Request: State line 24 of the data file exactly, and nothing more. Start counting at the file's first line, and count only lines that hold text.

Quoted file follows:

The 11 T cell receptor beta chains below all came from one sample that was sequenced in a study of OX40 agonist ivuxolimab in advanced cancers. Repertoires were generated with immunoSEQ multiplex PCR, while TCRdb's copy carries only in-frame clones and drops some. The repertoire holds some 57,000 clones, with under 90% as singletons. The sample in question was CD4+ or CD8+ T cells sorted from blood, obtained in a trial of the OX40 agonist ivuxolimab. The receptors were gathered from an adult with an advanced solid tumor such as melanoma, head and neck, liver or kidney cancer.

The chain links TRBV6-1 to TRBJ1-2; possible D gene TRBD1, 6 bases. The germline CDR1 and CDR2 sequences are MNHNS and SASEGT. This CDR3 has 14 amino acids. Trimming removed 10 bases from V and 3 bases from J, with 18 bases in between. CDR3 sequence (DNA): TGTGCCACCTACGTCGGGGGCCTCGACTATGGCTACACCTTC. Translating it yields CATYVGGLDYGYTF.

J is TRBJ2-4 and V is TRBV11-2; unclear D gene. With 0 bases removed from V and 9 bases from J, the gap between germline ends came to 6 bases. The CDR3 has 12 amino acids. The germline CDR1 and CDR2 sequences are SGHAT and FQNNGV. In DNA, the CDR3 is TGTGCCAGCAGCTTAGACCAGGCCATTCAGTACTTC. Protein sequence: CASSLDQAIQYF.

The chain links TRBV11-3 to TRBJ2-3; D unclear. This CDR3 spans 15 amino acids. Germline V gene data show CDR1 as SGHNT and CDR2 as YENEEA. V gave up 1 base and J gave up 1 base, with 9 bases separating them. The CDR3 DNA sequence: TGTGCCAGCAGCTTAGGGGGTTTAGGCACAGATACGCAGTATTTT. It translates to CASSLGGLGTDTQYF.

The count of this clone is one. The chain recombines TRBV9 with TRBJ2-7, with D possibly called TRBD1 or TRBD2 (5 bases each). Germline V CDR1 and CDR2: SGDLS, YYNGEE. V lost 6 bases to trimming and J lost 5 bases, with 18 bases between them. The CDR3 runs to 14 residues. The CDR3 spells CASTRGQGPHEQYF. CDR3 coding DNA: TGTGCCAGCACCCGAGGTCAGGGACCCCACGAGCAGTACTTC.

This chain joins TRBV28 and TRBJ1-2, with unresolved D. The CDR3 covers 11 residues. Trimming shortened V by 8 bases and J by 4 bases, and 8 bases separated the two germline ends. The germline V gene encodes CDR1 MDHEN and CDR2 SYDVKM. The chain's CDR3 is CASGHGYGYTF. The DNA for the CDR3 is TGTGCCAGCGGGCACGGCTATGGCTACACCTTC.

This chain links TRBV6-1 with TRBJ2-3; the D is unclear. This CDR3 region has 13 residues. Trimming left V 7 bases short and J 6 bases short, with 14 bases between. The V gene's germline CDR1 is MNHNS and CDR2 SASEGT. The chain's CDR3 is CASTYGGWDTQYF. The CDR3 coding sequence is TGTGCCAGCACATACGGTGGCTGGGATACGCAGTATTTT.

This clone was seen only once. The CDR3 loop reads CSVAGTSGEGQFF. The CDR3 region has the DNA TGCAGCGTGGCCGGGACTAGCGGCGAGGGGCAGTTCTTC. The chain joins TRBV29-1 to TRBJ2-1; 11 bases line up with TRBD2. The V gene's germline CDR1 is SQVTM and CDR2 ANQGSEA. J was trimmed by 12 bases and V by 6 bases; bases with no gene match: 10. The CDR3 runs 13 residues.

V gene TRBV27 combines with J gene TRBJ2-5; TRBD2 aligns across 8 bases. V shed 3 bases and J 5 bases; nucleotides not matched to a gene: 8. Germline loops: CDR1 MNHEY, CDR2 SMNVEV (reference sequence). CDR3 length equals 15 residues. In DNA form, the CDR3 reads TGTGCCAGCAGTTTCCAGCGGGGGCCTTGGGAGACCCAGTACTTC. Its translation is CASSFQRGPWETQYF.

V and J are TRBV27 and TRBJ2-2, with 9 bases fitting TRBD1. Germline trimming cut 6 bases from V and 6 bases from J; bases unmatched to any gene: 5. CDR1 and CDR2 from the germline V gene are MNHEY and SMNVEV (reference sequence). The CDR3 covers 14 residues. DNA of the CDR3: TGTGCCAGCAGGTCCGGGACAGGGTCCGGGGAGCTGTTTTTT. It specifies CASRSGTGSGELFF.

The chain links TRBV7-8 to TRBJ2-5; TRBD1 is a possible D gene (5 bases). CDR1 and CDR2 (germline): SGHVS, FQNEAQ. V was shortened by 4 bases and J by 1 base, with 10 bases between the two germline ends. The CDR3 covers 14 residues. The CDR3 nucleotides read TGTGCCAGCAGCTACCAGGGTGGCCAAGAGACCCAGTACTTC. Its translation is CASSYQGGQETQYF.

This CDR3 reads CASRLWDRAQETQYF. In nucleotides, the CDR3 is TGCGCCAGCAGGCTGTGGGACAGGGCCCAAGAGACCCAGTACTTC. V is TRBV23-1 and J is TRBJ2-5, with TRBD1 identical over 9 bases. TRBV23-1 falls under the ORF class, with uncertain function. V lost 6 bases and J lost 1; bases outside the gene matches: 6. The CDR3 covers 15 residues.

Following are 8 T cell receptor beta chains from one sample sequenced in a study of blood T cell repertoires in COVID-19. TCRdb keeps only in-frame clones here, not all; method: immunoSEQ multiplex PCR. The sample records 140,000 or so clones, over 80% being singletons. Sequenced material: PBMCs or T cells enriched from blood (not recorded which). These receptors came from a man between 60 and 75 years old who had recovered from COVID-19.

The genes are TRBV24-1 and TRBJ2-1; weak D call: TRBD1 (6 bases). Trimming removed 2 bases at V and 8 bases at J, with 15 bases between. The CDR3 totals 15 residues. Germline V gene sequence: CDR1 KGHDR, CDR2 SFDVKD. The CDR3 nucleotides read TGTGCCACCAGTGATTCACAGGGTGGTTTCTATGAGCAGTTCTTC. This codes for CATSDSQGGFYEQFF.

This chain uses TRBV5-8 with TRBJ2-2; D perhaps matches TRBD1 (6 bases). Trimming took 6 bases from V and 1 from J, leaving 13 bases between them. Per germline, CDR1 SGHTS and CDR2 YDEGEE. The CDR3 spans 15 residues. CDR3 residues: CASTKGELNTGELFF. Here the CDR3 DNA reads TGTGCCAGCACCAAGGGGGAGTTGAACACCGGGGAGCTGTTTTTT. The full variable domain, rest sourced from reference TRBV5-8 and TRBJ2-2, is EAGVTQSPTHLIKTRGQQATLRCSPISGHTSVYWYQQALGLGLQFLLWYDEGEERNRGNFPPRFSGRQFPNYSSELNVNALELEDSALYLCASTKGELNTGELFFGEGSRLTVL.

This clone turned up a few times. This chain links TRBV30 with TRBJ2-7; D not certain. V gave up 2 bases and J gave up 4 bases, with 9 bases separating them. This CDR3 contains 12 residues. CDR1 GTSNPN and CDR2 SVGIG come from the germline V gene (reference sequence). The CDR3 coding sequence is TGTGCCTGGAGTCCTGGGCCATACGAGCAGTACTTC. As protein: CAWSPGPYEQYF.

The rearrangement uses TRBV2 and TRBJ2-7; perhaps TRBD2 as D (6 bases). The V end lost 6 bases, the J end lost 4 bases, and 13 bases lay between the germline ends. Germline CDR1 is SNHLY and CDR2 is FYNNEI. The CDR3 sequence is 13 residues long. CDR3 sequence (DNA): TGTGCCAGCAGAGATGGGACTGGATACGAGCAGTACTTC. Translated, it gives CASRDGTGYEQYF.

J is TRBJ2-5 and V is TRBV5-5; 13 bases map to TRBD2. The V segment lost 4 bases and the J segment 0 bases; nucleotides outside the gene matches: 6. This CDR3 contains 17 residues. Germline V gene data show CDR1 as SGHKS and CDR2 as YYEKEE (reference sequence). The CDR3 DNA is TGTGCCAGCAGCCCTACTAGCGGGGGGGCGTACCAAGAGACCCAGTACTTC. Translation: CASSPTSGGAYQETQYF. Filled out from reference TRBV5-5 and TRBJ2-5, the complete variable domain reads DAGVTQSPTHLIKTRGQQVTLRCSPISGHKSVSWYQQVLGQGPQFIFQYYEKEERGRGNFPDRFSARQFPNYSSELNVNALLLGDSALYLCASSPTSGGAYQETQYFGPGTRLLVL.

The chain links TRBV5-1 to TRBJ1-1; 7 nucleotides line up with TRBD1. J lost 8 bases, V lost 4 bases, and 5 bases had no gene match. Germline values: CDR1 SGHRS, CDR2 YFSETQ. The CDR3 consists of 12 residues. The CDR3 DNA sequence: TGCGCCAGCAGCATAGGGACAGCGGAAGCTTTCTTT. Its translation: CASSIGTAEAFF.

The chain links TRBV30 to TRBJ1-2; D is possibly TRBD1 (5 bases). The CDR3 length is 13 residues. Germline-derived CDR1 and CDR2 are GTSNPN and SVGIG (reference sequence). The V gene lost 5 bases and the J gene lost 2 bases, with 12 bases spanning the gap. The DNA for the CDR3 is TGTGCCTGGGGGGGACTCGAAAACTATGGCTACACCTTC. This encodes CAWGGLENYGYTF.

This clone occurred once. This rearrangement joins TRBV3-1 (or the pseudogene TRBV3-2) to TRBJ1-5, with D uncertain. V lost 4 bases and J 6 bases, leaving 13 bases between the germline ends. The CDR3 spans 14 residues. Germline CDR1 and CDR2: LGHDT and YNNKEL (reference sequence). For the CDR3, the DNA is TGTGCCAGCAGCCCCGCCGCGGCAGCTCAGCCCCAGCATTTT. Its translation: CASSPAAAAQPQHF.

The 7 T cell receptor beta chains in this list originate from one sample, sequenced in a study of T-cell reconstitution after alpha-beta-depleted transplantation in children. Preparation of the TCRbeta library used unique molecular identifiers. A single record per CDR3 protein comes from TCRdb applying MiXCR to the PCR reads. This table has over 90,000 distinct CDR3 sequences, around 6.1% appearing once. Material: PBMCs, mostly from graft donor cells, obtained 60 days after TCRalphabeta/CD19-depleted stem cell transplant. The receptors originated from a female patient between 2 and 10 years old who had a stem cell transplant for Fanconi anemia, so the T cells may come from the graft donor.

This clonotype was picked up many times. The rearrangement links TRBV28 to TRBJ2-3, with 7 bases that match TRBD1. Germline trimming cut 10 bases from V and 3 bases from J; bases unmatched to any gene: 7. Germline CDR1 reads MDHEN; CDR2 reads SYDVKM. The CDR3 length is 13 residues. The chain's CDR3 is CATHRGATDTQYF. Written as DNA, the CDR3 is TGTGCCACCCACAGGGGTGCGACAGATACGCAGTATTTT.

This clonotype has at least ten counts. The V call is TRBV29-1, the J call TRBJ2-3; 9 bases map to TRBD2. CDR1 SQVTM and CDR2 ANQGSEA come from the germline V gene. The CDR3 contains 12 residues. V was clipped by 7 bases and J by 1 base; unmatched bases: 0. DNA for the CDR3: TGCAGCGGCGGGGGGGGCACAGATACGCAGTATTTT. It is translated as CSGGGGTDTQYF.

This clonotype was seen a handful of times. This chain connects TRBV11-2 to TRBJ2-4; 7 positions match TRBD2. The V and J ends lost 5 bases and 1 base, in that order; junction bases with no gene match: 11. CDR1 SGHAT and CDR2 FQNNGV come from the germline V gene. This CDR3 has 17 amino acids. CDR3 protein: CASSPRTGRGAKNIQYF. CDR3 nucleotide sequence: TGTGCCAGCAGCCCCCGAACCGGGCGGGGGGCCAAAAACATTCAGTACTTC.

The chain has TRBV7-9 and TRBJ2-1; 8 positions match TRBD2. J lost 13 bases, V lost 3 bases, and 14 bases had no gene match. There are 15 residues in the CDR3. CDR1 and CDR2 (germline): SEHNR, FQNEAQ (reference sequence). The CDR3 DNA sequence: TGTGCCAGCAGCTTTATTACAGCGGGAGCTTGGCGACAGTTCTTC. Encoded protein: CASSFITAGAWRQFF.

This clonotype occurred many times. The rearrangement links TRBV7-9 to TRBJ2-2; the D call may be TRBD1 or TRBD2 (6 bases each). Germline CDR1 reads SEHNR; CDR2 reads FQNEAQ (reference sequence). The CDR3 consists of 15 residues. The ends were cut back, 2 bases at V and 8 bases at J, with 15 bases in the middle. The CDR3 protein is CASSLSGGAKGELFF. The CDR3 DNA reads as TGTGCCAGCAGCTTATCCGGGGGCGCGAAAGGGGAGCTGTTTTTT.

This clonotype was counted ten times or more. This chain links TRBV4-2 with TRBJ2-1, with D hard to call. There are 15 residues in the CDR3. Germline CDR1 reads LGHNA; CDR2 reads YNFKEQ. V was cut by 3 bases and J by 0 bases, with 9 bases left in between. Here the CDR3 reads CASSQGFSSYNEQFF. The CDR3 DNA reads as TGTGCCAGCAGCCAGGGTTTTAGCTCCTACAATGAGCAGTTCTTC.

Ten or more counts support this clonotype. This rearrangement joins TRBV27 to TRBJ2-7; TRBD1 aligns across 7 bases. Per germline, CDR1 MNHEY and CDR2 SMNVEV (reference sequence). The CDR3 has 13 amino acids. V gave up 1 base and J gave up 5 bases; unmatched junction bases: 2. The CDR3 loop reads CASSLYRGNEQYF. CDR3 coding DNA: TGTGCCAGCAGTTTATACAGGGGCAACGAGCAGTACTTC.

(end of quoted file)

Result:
This clonotype has at least ten counts. The V call is TRBV29-1, the J call TRBJ2-3; 9 bases map to TRBD2. CDR1 SQVTM and CDR2 ANQGSEA come from the germline V gene. The CDR3 contains 12 residues. V was clipped by 7 bases and J by 1 base; unmatched bases: 0. DNA for the CDR3: TGCAGCGGCGGGGGGGGCACAGATACGCAGTATTTT. It is translated as CSGGGGTDTQYF.